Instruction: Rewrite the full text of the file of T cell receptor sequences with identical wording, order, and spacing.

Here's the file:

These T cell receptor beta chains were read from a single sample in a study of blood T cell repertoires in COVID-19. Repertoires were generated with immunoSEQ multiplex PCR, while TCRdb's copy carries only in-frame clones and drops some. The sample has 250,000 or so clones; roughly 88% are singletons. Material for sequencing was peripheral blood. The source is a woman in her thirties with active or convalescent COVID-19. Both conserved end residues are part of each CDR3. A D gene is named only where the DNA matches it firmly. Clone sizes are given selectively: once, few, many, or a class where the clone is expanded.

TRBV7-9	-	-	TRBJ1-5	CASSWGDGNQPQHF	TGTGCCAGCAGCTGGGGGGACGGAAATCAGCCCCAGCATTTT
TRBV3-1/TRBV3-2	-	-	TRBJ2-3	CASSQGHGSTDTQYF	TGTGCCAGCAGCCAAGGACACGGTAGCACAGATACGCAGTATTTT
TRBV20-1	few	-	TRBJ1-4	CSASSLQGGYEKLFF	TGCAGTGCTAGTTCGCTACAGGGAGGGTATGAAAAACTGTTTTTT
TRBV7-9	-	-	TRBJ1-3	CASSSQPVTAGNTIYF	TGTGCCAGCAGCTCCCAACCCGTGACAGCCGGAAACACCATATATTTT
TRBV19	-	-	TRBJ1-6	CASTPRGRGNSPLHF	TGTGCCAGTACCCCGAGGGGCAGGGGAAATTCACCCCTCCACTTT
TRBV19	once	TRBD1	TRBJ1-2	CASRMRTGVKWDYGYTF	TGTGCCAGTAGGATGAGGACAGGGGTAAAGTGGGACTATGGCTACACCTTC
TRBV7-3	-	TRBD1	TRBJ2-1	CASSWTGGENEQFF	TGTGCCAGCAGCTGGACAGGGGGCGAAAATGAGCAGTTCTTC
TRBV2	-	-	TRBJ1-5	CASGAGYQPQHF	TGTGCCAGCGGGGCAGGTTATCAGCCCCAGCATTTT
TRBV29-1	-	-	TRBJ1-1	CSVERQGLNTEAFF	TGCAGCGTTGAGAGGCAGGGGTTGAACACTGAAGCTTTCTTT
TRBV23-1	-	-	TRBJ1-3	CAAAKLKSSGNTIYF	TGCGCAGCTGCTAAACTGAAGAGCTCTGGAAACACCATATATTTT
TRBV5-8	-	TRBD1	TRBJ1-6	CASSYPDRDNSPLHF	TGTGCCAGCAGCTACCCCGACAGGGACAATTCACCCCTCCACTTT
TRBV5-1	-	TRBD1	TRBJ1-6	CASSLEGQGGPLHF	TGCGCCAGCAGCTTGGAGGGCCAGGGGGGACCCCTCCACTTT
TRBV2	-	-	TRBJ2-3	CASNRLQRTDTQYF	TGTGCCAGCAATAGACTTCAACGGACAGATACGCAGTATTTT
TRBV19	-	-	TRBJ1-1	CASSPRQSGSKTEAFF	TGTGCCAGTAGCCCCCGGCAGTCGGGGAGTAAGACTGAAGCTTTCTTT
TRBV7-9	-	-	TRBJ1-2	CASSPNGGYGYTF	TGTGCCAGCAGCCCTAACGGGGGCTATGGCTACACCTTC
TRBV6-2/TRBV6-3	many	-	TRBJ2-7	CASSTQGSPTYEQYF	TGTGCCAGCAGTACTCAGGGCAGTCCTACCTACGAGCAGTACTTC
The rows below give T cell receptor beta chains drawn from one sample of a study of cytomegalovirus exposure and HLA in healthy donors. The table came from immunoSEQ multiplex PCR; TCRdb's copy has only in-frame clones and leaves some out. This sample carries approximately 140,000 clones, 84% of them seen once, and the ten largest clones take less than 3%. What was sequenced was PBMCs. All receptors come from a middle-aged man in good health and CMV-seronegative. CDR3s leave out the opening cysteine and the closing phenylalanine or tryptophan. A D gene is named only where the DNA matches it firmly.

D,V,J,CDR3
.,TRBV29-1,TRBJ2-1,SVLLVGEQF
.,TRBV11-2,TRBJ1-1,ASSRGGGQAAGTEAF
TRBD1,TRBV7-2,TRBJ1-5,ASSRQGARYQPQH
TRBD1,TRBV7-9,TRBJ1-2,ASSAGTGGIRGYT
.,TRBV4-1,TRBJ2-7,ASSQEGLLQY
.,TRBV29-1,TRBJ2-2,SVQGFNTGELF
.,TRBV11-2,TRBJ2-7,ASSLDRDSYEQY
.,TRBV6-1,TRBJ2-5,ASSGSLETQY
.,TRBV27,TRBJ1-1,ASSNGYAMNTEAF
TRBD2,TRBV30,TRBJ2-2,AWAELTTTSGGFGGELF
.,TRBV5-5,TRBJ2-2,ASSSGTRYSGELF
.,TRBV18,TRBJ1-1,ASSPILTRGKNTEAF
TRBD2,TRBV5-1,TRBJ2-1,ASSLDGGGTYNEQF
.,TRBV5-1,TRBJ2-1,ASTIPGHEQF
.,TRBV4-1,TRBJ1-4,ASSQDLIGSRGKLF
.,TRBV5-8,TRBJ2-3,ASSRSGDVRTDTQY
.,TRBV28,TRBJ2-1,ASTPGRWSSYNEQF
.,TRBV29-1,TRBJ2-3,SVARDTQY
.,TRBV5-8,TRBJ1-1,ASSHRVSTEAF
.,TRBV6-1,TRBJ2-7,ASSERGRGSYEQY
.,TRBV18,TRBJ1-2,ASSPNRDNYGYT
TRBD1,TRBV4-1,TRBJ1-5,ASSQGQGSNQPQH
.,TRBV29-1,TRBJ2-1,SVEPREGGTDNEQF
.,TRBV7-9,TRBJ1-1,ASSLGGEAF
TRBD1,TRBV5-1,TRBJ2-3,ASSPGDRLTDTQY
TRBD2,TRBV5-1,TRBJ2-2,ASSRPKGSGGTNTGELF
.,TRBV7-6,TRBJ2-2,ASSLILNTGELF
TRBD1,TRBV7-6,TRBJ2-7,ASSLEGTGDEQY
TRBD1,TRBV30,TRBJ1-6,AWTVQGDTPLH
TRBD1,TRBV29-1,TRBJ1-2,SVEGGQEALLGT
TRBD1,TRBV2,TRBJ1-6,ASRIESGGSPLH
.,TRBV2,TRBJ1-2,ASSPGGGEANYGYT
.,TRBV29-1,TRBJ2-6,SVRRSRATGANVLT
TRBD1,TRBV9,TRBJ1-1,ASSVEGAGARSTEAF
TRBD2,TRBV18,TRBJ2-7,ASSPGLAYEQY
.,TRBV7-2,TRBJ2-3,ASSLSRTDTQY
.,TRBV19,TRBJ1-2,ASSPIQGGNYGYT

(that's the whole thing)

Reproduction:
These T cell receptor beta chains were read from a single sample in a study of blood T cell repertoires in COVID-19. Repertoires were generated with immunoSEQ multiplex PCR, while TCRdb's copy carries only in-frame clones and drops some. The sample has 250,000 or so clones; roughly 88% are singletons. Material for sequencing was peripheral blood. The source is a woman in her thirties with active or convalescent COVID-19. Both conserved end residues are part of each CDR3. A D gene is named only where the DNA matches it firmly. Clone sizes are given selectively: once, few, many, or a class where the clone is expanded.

TRBV7-9	-	-	TRBJ1-5	CASSWGDGNQPQHF	TGTGCCAGCAGCTGGGGGGACGGAAATCAGCCCCAGCATTTT
TRBV3-1/TRBV3-2	-	-	TRBJ2-3	CASSQGHGSTDTQYF	TGTGCCAGCAGCCAAGGACACGGTAGCACAGATACGCAGTATTTT
TRBV20-1	few	-	TRBJ1-4	CSASSLQGGYEKLFF	TGCAGTGCTAGTTCGCTACAGGGAGGGTATGAAAAACTGTTTTTT
TRBV7-9	-	-	TRBJ1-3	CASSSQPVTAGNTIYF	TGTGCCAGCAGCTCCCAACCCGTGACAGCCGGAAACACCATATATTTT
TRBV19	-	-	TRBJ1-6	CASTPRGRGNSPLHF	TGTGCCAGTACCCCGAGGGGCAGGGGAAATTCACCCCTCCACTTT
TRBV19	once	TRBD1	TRBJ1-2	CASRMRTGVKWDYGYTF	TGTGCCAGTAGGATGAGGACAGGGGTAAAGTGGGACTATGGCTACACCTTC
TRBV7-3	-	TRBD1	TRBJ2-1	CASSWTGGENEQFF	TGTGCCAGCAGCTGGACAGGGGGCGAAAATGAGCAGTTCTTC
TRBV2	-	-	TRBJ1-5	CASGAGYQPQHF	TGTGCCAGCGGGGCAGGTTATCAGCCCCAGCATTTT
TRBV29-1	-	-	TRBJ1-1	CSVERQGLNTEAFF	TGCAGCGTTGAGAGGCAGGGGTTGAACACTGAAGCTTTCTTT
TRBV23-1	-	-	TRBJ1-3	CAAAKLKSSGNTIYF	TGCGCAGCTGCTAAACTGAAGAGCTCTGGAAACACCATATATTTT
TRBV5-8	-	TRBD1	TRBJ1-6	CASSYPDRDNSPLHF	TGTGCCAGCAGCTACCCCGACAGGGACAATTCACCCCTCCACTTT
TRBV5-1	-	TRBD1	TRBJ1-6	CASSLEGQGGPLHF	TGCGCCAGCAGCTTGGAGGGCCAGGGGGGACCCCTCCACTTT
TRBV2	-	-	TRBJ2-3	CASNRLQRTDTQYF	TGTGCCAGCAATAGACTTCAACGGACAGATACGCAGTATTTT
TRBV19	-	-	TRBJ1-1	CASSPRQSGSKTEAFF	TGTGCCAGTAGCCCCCGGCAGTCGGGGAGTAAGACTGAAGCTTTCTTT
TRBV7-9	-	-	TRBJ1-2	CASSPNGGYGYTF	TGTGCCAGCAGCCCTAACGGGGGCTATGGCTACACCTTC
TRBV6-2/TRBV6-3	many	-	TRBJ2-7	CASSTQGSPTYEQYF	TGTGCCAGCAGTACTCAGGGCAGTCCTACCTACGAGCAGTACTTC
The rows below give T cell receptor beta chains drawn from one sample of a study of cytomegalovirus exposure and HLA in healthy donors. The table came from immunoSEQ multiplex PCR; TCRdb's copy has only in-frame clones and leaves some out. This sample carries approximately 140,000 clones, 84% of them seen once, and the ten largest clones take less than 3%. What was sequenced was PBMCs. All receptors come from a middle-aged man in good health and CMV-seronegative. CDR3s leave out the opening cysteine and the closing phenylalanine or tryptophan. A D gene is named only where the DNA matches it firmly.

D,V,J,CDR3
.,TRBV29-1,TRBJ2-1,SVLLVGEQF
.,TRBV11-2,TRBJ1-1,ASSRGGGQAAGTEAF
TRBD1,TRBV7-2,TRBJ1-5,ASSRQGARYQPQH
TRBD1,TRBV7-9,TRBJ1-2,ASSAGTGGIRGYT
.,TRBV4-1,TRBJ2-7,ASSQEGLLQY
.,TRBV29-1,TRBJ2-2,SVQGFNTGELF
.,TRBV11-2,TRBJ2-7,ASSLDRDSYEQY
.,TRBV6-1,TRBJ2-5,ASSGSLETQY
.,TRBV27,TRBJ1-1,ASSNGYAMNTEAF
TRBD2,TRBV30,TRBJ2-2,AWAELTTTSGGFGGELF
.,TRBV5-5,TRBJ2-2,ASSSGTRYSGELF
.,TRBV18,TRBJ1-1,ASSPILTRGKNTEAF
TRBD2,TRBV5-1,TRBJ2-1,ASSLDGGGTYNEQF
.,TRBV5-1,TRBJ2-1,ASTIPGHEQF
.,TRBV4-1,TRBJ1-4,ASSQDLIGSRGKLF
.,TRBV5-8,TRBJ2-3,ASSRSGDVRTDTQY
.,TRBV28,TRBJ2-1,ASTPGRWSSYNEQF
.,TRBV29-1,TRBJ2-3,SVARDTQY
.,TRBV5-8,TRBJ1-1,ASSHRVSTEAF
.,TRBV6-1,TRBJ2-7,ASSERGRGSYEQY
.,TRBV18,TRBJ1-2,ASSPNRDNYGYT
TRBD1,TRBV4-1,TRBJ1-5,ASSQGQGSNQPQH
.,TRBV29-1,TRBJ2-1,SVEPREGGTDNEQF
.,TRBV7-9,TRBJ1-1,ASSLGGEAF
TRBD1,TRBV5-1,TRBJ2-3,ASSPGDRLTDTQY
TRBD2,TRBV5-1,TRBJ2-2,ASSRPKGSGGTNTGELF
.,TRBV7-6,TRBJ2-2,ASSLILNTGELF
TRBD1,TRBV7-6,TRBJ2-7,ASSLEGTGDEQY
TRBD1,TRBV30,TRBJ1-6,AWTVQGDTPLH
TRBD1,TRBV29-1,TRBJ1-2,SVEGGQEALLGT
TRBD1,TRBV2,TRBJ1-6,ASRIESGGSPLH
.,TRBV2,TRBJ1-2,ASSPGGGEANYGYT
.,TRBV29-1,TRBJ2-6,SVRRSRATGANVLT
TRBD1,TRBV9,TRBJ1-1,ASSVEGAGARSTEAF
TRBD2,TRBV18,TRBJ2-7,ASSPGLAYEQY
.,TRBV7-2,TRBJ2-3,ASSLSRTDTQY
.,TRBV19,TRBJ1-2,ASSPIQGGNYGYT